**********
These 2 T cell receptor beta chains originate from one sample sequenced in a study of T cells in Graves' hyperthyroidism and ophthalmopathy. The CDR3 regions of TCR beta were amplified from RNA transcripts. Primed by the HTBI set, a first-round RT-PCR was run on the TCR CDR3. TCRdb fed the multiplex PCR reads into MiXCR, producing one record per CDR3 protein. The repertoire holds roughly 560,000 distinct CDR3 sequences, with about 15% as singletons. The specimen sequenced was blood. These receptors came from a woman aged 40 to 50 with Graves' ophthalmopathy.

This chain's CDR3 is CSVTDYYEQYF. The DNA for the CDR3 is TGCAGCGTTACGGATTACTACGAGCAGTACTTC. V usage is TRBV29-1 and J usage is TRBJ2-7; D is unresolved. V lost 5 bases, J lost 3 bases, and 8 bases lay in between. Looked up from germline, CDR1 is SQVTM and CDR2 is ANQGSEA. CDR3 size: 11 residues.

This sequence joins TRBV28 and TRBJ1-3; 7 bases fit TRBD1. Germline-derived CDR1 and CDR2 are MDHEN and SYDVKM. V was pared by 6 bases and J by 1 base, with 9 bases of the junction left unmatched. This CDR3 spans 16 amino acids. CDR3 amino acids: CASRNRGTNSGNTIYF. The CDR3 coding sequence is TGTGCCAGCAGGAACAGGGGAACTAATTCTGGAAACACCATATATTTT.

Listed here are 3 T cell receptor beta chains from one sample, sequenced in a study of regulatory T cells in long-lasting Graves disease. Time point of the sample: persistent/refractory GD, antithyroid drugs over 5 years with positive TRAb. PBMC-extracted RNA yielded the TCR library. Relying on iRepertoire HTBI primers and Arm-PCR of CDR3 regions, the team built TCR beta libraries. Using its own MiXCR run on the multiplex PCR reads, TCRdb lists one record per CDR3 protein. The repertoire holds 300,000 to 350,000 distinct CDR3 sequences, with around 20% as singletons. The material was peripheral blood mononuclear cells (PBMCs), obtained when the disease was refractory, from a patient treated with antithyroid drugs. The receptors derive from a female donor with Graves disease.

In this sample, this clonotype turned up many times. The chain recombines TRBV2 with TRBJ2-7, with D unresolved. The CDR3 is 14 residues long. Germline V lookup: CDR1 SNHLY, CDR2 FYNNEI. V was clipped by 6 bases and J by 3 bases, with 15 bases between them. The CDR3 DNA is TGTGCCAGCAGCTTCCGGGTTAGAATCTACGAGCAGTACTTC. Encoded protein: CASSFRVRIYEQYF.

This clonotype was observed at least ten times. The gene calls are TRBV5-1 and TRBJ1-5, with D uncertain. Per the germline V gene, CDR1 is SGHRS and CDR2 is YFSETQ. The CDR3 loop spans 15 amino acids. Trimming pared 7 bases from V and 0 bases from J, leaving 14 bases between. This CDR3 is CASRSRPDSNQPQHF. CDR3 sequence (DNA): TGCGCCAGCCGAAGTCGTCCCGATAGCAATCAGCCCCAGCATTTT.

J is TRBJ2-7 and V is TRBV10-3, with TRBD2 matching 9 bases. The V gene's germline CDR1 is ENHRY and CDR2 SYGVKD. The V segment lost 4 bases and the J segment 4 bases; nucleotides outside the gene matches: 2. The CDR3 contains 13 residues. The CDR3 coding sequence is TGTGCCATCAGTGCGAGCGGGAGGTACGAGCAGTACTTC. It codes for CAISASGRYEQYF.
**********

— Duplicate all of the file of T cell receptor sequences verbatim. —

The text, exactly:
These 2 T cell receptor beta chains originate from one sample sequenced in a study of T cells in Graves' hyperthyroidism and ophthalmopathy. The CDR3 regions of TCR beta were amplified from RNA transcripts. Primed by the HTBI set, a first-round RT-PCR was run on the TCR CDR3. TCRdb fed the multiplex PCR reads into MiXCR, producing one record per CDR3 protein. The repertoire holds roughly 560,000 distinct CDR3 sequences, with about 15% as singletons. The specimen sequenced was blood. These receptors came from a woman aged 40 to 50 with Graves' ophthalmopathy.

This chain's CDR3 is CSVTDYYEQYF. The DNA for the CDR3 is TGCAGCGTTACGGATTACTACGAGCAGTACTTC. V usage is TRBV29-1 and J usage is TRBJ2-7; D is unresolved. V lost 5 bases, J lost 3 bases, and 8 bases lay in between. Looked up from germline, CDR1 is SQVTM and CDR2 is ANQGSEA. CDR3 size: 11 residues.

This sequence joins TRBV28 and TRBJ1-3; 7 bases fit TRBD1. Germline-derived CDR1 and CDR2 are MDHEN and SYDVKM. V was pared by 6 bases and J by 1 base, with 9 bases of the junction left unmatched. This CDR3 spans 16 amino acids. CDR3 amino acids: CASRNRGTNSGNTIYF. The CDR3 coding sequence is TGTGCCAGCAGGAACAGGGGAACTAATTCTGGAAACACCATATATTTT.

Listed here are 3 T cell receptor beta chains from one sample, sequenced in a study of regulatory T cells in long-lasting Graves disease. Time point of the sample: persistent/refractory GD, antithyroid drugs over 5 years with positive TRAb. PBMC-extracted RNA yielded the TCR library. Relying on iRepertoire HTBI primers and Arm-PCR of CDR3 regions, the team built TCR beta libraries. Using its own MiXCR run on the multiplex PCR reads, TCRdb lists one record per CDR3 protein. The repertoire holds 300,000 to 350,000 distinct CDR3 sequences, with around 20% as singletons. The material was peripheral blood mononuclear cells (PBMCs), obtained when the disease was refractory, from a patient treated with antithyroid drugs. The receptors derive from a female donor with Graves disease.

In this sample, this clonotype turned up many times. The chain recombines TRBV2 with TRBJ2-7, with D unresolved. The CDR3 is 14 residues long. Germline V lookup: CDR1 SNHLY, CDR2 FYNNEI. V was clipped by 6 bases and J by 3 bases, with 15 bases between them. The CDR3 DNA is TGTGCCAGCAGCTTCCGGGTTAGAATCTACGAGCAGTACTTC. Encoded protein: CASSFRVRIYEQYF.

This clonotype was observed at least ten times. The gene calls are TRBV5-1 and TRBJ1-5, with D uncertain. Per the germline V gene, CDR1 is SGHRS and CDR2 is YFSETQ. The CDR3 loop spans 15 amino acids. Trimming pared 7 bases from V and 0 bases from J, leaving 14 bases between. This CDR3 is CASRSRPDSNQPQHF. CDR3 sequence (DNA): TGCGCCAGCCGAAGTCGTCCCGATAGCAATCAGCCCCAGCATTTT.

J is TRBJ2-7 and V is TRBV10-3, with TRBD2 matching 9 bases. The V gene's germline CDR1 is ENHRY and CDR2 SYGVKD. The V segment lost 4 bases and the J segment 4 bases; nucleotides outside the gene matches: 2. The CDR3 contains 13 residues. The CDR3 coding sequence is TGTGCCATCAGTGCGAGCGGGAGGTACGAGCAGTACTTC. It codes for CAISASGRYEQYF.